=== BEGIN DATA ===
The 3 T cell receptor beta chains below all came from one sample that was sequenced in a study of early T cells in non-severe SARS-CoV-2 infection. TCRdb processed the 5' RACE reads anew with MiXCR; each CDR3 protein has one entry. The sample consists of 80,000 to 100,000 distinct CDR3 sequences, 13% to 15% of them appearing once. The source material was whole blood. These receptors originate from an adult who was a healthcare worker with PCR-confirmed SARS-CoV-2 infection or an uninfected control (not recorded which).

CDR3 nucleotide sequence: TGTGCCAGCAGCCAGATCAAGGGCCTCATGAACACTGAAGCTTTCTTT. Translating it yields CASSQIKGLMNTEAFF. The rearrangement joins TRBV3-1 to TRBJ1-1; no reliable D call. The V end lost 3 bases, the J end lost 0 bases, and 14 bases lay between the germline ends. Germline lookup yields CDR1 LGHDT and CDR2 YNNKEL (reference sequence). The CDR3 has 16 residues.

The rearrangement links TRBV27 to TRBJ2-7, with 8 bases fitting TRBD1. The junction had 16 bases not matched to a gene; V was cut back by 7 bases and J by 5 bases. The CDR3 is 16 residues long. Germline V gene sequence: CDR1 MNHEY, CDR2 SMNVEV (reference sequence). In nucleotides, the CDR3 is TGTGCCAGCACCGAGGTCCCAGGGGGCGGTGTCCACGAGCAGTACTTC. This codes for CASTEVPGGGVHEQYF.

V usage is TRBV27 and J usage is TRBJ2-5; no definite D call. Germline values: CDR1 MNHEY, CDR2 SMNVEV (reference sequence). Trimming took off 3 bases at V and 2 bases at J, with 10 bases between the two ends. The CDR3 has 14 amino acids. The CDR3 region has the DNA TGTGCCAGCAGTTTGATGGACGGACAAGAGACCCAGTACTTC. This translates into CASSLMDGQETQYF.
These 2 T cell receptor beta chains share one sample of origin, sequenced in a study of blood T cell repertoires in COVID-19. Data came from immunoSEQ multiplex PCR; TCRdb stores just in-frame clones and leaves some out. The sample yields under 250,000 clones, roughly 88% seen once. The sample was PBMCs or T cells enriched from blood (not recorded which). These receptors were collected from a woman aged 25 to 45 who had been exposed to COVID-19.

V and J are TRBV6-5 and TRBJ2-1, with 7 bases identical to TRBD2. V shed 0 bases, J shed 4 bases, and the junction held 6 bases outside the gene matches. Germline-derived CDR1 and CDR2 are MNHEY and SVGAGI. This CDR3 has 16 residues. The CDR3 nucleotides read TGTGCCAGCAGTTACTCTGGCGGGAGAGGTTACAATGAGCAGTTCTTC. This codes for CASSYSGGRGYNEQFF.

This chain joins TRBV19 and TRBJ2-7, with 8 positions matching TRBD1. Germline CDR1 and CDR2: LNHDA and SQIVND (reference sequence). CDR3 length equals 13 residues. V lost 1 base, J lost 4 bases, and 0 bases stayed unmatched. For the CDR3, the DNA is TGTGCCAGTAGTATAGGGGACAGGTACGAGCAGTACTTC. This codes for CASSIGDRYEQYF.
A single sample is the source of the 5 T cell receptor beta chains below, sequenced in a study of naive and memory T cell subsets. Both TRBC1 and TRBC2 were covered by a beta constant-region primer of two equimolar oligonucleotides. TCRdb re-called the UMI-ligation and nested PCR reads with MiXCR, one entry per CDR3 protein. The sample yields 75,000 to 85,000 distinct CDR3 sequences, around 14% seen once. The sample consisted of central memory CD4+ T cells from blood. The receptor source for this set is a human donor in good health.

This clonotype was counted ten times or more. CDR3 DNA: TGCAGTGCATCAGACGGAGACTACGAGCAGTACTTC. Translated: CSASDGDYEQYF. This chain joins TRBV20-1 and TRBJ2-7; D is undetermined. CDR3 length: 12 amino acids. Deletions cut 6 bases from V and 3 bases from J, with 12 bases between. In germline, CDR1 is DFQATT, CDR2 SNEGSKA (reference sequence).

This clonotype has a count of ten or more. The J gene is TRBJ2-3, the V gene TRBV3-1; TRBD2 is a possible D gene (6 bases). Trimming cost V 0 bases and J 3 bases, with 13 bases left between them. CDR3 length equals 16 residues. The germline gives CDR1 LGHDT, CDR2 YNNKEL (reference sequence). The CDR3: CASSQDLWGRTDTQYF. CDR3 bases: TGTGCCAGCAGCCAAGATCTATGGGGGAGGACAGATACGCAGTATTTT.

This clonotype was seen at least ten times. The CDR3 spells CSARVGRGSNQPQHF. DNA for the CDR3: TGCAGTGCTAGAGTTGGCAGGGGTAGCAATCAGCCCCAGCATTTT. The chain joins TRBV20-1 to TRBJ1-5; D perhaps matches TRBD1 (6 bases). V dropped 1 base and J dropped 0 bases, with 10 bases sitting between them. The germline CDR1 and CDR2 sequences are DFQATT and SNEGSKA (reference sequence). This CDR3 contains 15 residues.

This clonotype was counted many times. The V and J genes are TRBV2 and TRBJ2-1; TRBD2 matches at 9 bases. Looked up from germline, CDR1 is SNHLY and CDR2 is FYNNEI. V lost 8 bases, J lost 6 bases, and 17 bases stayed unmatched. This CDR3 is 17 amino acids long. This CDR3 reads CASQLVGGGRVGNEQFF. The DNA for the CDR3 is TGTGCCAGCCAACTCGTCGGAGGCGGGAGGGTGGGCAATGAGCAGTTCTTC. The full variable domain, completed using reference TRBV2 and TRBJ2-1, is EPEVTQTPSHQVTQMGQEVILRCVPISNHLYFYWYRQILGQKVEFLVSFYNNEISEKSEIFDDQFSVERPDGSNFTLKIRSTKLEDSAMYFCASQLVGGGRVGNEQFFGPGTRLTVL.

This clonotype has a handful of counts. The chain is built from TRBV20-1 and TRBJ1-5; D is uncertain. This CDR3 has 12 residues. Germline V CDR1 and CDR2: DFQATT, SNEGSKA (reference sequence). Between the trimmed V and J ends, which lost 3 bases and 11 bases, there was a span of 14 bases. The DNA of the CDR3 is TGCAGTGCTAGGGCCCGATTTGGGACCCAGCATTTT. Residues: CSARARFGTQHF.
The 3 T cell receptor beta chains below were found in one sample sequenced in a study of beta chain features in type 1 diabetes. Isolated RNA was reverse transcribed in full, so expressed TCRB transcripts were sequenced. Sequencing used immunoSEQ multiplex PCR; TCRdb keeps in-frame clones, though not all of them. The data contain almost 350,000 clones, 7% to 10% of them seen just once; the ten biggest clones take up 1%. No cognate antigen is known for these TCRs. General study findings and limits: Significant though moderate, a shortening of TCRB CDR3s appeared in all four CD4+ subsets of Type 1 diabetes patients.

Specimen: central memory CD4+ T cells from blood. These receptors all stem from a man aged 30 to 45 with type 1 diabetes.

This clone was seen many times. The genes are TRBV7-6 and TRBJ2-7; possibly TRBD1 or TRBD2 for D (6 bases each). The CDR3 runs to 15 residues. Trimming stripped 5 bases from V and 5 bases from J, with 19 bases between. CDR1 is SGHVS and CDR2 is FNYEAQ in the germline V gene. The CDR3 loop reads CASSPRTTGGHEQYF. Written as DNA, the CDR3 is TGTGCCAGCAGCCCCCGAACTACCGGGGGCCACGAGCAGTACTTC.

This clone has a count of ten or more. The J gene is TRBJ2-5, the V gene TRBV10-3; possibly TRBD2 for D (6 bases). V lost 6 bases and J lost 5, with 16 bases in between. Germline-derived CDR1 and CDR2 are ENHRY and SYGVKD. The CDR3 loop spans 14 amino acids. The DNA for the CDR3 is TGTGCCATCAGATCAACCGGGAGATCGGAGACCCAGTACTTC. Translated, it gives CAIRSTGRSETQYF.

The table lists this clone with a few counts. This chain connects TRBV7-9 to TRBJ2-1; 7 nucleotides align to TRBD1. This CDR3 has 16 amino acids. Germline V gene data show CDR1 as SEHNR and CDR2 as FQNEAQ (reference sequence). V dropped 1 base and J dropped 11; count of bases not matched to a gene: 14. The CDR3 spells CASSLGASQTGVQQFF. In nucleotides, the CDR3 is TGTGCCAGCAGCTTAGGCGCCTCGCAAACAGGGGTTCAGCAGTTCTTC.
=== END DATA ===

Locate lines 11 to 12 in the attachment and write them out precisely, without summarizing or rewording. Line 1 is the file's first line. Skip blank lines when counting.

This clonotype was seen at least ten times. The CDR3 spells CSARVGRGSNQPQHF. DNA for the CDR3: TGCAGTGCTAGAGTTGGCAGGGGTAGCAATCAGCCCCAGCATTTT. The chain joins TRBV20-1 to TRBJ1-5; D perhaps matches TRBD1 (6 bases). V dropped 1 base and J dropped 0 bases, with 10 bases sitting between them. The germline CDR1 and CDR2 sequences are DFQATT and SNEGSKA (reference sequence). This CDR3 contains 15 residues.

This clonotype was counted many times. The V and J genes are TRBV2 and TRBJ2-1; TRBD2 matches at 9 bases. Looked up from germline, CDR1 is SNHLY and CDR2 is FYNNEI. V lost 8 bases, J lost 6 bases, and 17 bases stayed unmatched. This CDR3 is 17 amino acids long. This CDR3 reads CASQLVGGGRVGNEQFF. The DNA for the CDR3 is TGTGCCAGCCAACTCGTCGGAGGCGGGAGGGTGGGCAATGAGCAGTTCTTC. The full variable domain, completed using reference TRBV2 and TRBJ2-1, is EPEVTQTPSHQVTQMGQEVILRCVPISNHLYFYWYRQILGQKVEFLVSFYNNEISEKSEIFDDQFSVERPDGSNFTLKIRSTKLEDSAMYFCASQLVGGGRVGNEQFFGPGTRLTVL.